Under clause (2) of Article 23, the State is allowed to impose compulsory services for public purposes like national defence, removal of illiteracy and other public utility services (electricity, water, air and rail services, postal services, etc.) provided that in making any such service compulsory for public purposes, the State, however, cannot make discrimination on the basis of religion, race, caste or class or any of them.
Some of the important cases pertaining to Article 23 are briefly discussed as follows –
- In the case of People’s Union for Democratic Rights v. Union of India, the Supreme Court interpreted the ambit of Article 23. Bhagwati J. held as follows-
“The scope of Article 23 is vast and unlimited. It is not merely ‘begar’ which is prohibited under this Article. This Article strikes at forced labour in whichever form it may exist as it violates human dignity and opposes the basic human values. Hence, every form of forced labour is prohibited by Article 23 without considering whether forced labour is being paid or not. Also, no person shall be forced to provide labour or services against his will even if it is mentioned under a contract of service. The word ‘force’ has a very wide meaning under Article 23. It not only includes physical or legal force but also recognizes economic circumstances which compel a person to work against his will on less than minimum wage. It was directed by the court to Government to take necessary steps punishing the violation of the fundamental rights of the citizens guaranteed under Article 23 by private individuals.”
- In Sanjit Roy v. State of Rajasthan, the State employed people for certain work under the Famine Relief Act. The people were badly hit by famine, thus the State employed them. However, these people were paid even below the minimum wages on the ground that the money is given to help them in meeting the famine situation. Bhagwati J. held that-
“The payment of wages lower than the minimum wage to a person employed in Famine Relief Work is violative under Article 23. The State is not allowed to take undue advantage of the helplessness of such people with an excuse of helping them to meet the situation of famine or drought.”
- In Deena v. Union of India, it was held by Chandarchud C. J. that-
“The labours taken from the prisoners without paying remuneration was ‘forced labour’ and violative of Article 23 of the Constitution. The prisoners are entitled to payment of reasonable wages for the work taken from them and the Court is under a duty to enforce their claim.”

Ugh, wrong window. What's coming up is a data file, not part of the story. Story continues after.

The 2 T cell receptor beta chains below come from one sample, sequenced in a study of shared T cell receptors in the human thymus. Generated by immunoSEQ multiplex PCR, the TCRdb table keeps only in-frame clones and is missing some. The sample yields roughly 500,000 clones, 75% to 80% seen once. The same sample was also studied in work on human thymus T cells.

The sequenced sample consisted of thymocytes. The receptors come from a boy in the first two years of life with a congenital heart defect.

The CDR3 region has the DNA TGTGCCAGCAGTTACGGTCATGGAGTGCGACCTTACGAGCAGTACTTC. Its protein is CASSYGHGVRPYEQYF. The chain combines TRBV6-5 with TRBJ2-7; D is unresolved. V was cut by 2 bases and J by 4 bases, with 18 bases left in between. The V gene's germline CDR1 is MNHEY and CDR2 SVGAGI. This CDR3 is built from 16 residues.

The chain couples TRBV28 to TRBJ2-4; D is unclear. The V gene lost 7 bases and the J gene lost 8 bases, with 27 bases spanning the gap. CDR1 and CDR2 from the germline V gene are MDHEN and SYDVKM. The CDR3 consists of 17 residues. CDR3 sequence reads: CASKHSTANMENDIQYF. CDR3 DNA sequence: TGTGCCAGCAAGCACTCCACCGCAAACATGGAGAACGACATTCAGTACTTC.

Where does Right against exploitation stand in India?
India faces the abundance of human rights violations. The way our political structure is built up, it makes the people of the country appear subjective.
This is largely because every time someone in the country makes an effort to challenge the authority, political backlashes take place as a result of which many violators are led off the hook despite evidence pointing towards it.
According to the National Crime Records Bureau (NCRB), crimes against Dalits which include rape, murder and other forms of violence have only increased over the past years.
While still being considered as ‘untouchables’ in most parts of the country, they are deprived of any kinds of civility which are otherwise enjoyed by other parts of the society.
The Foreign Contribution Regulation Act (FCRA) which regulates the grants given by foreign donors was revived last year. This was done on purpose of harassing those NGOs which stood against the government policies.
An NGO named Greenpeace India was actively involved in speaking against the government policies starting from poor infrastructure to the mishandling of the 2002 Gujarat Riots. The upshot of this was the government labelled its activists as ‘anti-national’, whilst cutting off it’s funding.
The number of children dropping from school increases each day, especially in the marginalized communities who go through innumerable disparities like income inequalities, large debts, discrimination amongst others.
While the government did prohibit the employment of children in hazardous occupations, the cases of child rights violation always find a way back in.
Source: Indian Express